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The Credit Crunch – As Karen Carpenter said – ‘We’ve Only Just Begun’

By Andy Shaw | January 23, 2010

Originally Posted 2nd February 2008

There’s a lot going on behind the scenes at the moment with the credit crisis and the Fed, even though they have openly cut rates by 0.75% and then 0.5% to try and give the look of having some sort of control. Yes, I know what you’re thinking, it doesn’t look like they are in control, and you’re right, but they actually want to cut more but they can’t cut too fast because the potential of a market collapse.

So at the moment the Fed is trying to look like an only slightly flustered Duck, yet its feet are paddling away as if there’s a dozen hungry Chinese chefs chasing after them.

I’d say that the rates which are currently at 3% in the US will be down under 2% as the Fed are trying to set the scene for the banks to trade their way out of trouble – Help me, Obi-Wan Kenobi; you’re my only hope!’. Obviously this causes large inflationary pressures, but I’ll come on to that in a minute as currently there is a much bigger problem to deal with than inflation.

You remember I said about the financial markets being so highly geared and that when one domino fell then another could topple after it and then the whole market could topple over. Well the first domino was the sub-prime crisis £300 – £350 billion, and as yet less than half of it is accounted for. So there’s still uncertainty there. Well this fell and pushed against the next domino. I thought that the next one would be the hedge funds (which would spell total disaster) but it wasn’t them. Well the next domino is falling and starting to put pressure on the others but the Fed and others are trying to stand it back up.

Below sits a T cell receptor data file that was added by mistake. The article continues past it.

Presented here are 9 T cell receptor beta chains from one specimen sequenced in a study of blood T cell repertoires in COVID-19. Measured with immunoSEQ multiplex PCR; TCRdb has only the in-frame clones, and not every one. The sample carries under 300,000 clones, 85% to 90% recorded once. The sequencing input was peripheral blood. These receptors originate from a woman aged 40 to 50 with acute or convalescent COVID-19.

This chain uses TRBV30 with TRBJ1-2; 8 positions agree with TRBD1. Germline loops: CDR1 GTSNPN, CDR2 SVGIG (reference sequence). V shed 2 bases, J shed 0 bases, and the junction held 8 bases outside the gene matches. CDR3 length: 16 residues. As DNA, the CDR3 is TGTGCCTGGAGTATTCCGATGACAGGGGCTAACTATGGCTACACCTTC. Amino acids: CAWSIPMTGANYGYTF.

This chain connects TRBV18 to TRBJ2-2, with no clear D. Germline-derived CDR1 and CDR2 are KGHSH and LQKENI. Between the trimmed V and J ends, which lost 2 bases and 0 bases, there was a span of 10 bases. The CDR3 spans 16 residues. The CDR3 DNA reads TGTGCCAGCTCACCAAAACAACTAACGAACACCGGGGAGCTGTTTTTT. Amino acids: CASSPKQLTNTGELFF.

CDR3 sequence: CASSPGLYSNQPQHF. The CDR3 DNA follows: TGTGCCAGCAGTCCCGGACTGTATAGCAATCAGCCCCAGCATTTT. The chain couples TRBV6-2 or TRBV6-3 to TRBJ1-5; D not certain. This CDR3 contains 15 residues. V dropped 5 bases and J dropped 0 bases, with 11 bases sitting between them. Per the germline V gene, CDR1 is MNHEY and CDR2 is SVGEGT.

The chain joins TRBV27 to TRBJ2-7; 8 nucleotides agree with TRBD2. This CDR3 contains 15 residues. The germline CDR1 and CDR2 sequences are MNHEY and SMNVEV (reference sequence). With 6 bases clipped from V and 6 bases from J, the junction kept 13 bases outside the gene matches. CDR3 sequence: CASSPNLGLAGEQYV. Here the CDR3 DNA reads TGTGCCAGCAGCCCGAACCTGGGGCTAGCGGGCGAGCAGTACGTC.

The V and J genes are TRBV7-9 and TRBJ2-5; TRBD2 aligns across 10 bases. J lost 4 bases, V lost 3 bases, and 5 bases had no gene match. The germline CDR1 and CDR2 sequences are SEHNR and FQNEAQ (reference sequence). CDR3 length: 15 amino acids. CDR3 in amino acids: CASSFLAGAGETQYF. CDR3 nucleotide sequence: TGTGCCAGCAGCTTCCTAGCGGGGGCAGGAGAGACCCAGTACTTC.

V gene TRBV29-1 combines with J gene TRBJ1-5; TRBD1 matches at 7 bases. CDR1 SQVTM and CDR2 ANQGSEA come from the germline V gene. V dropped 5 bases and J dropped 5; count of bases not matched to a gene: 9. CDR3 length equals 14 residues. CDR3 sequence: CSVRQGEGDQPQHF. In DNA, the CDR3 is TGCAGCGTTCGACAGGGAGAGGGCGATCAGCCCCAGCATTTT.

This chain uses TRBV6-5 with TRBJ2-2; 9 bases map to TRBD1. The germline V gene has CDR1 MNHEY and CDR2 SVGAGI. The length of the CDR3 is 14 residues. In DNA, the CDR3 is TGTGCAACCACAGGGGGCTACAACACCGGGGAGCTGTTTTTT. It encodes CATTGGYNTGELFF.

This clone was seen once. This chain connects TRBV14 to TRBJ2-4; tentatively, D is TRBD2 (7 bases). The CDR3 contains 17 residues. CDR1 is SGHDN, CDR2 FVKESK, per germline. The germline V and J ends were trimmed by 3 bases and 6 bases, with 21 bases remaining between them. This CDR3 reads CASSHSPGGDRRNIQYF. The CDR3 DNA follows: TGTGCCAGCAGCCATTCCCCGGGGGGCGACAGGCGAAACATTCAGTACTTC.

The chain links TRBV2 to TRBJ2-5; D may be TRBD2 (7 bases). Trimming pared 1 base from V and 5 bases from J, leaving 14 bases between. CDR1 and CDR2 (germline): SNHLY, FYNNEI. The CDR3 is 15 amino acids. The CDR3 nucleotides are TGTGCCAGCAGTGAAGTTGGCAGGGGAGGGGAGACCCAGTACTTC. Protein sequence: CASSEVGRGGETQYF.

This domino is the Monoline Insurers. Never heard of it? Well this is a name that was new to me this week too but it’s only a matter of time before it becomes a term like credit-crunch or sub-prime crisis. These terms weren’t in our vocabulary either this time last year.

What is a Monoline Insurer - Monoline Insurers lend their balance sheets to weaker borrowers so that the weaker borrower can raise money in the global bond markets. Once the bond is insured then the big investors (pension funds for example) can buy it.

The problem is that the big investors are obligated to only hold onto investments that are either AAA or AA. Once they drop below that credit rating then they are obligated to sell. So if you imagine for a second that the insurance backing the bond is valueless, then that means the big investors are obligated to sell. What happens when everybody is obligated to sell at the same time?

Well the price goes through the floor of course. Now this causes the loss of value in several directions which is like sending domino lines fanning off. But coming back to the value of the assets, well they go all the way down to junk value and that ain’t good. So the Fed and others have worked out that the cost of shoring up those companies is going to be far less than the cost of the bonds becoming valueless.

I was chatting to my economist friend this week and I asked, ‘is the crisis as bad as when the third world debt couldn’t be repaid in the 70’s?’ His exact comment was, ‘Far worse, the only difference between now and 1929 is that the central banks are talking to each other.’ Now that’s saying something!

The early estimates for shoring up these insurers is another £300 to £400 billion. Somewhat less than the £1.2 Trillion if the credit worthiness of these bond insurers comes into question. But the early estimates for the sub-prime crisis were nowhere near what they ended up being. So the Fed is trying to come up with ways to stop this before the insurers have to announce the problem and therefore have the bonds value rating dropped. And so is Warren Buffet amongst others. From what I am told he is looking at using Chinese security to bolster up the Monoline Insurers. Which will of course solve this current problem if he and others can pull it off.

On a side note this cheers me up as a few years ago I predicted that Warren Buffet would overtake Bill Gates as the worlds richest man. Then he went and gave nearly 50% of his money to Bill for his foundation, so it looked until this week that my prediction wasn’t going to come true. However, I’d say that Warren is currently structuring the deal of his lifetime and the obvious question comes out, what next? This means that this won’t be the only deal he’s putting together.